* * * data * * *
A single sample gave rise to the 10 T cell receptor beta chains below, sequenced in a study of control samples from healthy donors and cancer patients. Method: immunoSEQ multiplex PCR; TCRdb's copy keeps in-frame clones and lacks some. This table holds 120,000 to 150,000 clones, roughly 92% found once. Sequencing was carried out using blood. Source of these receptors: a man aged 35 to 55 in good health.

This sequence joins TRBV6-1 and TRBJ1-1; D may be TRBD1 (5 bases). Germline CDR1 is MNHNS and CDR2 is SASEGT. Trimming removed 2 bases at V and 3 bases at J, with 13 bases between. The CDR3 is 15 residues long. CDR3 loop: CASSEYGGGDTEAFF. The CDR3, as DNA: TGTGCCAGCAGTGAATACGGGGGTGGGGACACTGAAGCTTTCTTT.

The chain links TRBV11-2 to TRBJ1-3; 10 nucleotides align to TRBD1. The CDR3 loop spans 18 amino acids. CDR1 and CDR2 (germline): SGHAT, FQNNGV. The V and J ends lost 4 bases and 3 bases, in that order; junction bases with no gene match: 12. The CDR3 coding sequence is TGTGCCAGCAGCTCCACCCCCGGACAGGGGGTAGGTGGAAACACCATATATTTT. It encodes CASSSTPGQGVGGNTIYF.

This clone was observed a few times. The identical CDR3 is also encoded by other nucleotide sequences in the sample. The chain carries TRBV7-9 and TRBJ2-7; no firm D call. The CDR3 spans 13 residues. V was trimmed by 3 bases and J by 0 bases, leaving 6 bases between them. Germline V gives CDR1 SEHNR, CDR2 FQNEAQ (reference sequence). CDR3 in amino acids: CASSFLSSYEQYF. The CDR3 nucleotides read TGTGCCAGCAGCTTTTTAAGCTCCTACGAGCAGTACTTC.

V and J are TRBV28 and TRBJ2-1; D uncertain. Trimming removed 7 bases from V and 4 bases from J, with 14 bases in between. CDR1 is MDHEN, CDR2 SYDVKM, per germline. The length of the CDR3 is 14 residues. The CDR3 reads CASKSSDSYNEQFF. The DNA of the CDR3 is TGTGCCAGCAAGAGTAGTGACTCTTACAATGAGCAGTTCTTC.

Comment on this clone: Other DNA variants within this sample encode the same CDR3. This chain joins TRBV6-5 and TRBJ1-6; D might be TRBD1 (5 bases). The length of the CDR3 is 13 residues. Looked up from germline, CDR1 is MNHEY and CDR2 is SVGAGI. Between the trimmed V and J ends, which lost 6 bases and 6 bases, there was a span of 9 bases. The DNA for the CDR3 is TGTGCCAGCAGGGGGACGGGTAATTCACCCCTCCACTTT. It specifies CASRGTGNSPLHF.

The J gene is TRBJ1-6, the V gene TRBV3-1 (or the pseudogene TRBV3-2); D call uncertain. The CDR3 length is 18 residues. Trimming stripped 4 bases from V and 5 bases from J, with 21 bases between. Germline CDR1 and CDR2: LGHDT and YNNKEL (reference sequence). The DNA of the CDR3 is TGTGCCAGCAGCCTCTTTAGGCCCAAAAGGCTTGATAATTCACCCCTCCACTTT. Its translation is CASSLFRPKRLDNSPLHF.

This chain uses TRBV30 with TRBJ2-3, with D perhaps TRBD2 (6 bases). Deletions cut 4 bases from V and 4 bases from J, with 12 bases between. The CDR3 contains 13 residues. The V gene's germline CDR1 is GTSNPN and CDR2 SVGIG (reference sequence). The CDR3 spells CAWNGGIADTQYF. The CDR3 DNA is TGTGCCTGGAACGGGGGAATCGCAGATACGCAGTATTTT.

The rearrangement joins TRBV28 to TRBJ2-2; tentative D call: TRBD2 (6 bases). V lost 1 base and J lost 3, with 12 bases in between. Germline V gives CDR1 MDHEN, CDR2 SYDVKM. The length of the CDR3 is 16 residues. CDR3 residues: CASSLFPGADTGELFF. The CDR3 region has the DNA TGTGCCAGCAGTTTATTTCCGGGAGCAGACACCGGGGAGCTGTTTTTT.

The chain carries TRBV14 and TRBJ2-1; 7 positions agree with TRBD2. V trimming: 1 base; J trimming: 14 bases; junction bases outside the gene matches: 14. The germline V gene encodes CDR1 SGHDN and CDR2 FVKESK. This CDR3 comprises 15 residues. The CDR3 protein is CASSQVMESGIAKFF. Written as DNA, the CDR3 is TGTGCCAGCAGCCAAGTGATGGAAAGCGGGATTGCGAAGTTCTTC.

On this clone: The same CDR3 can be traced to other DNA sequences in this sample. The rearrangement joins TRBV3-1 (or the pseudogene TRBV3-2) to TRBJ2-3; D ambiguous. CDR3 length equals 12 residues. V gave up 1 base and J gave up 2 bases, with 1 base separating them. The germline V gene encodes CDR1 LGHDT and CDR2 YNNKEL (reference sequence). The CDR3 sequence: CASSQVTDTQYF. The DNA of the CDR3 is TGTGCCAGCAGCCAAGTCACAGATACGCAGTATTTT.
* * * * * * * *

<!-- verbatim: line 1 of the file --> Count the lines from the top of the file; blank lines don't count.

A single sample gave rise to the 10 T cell receptor beta chains below, sequenced in a study of control samples from healthy donors and cancer patients. Method: immunoSEQ multiplex PCR; TCRdb's copy keeps in-frame clones and lacks some. This table holds 120,000 to 150,000 clones, roughly 92% found once. Sequencing was carried out using blood. Source of these receptors: a man aged 35 to 55 in good health.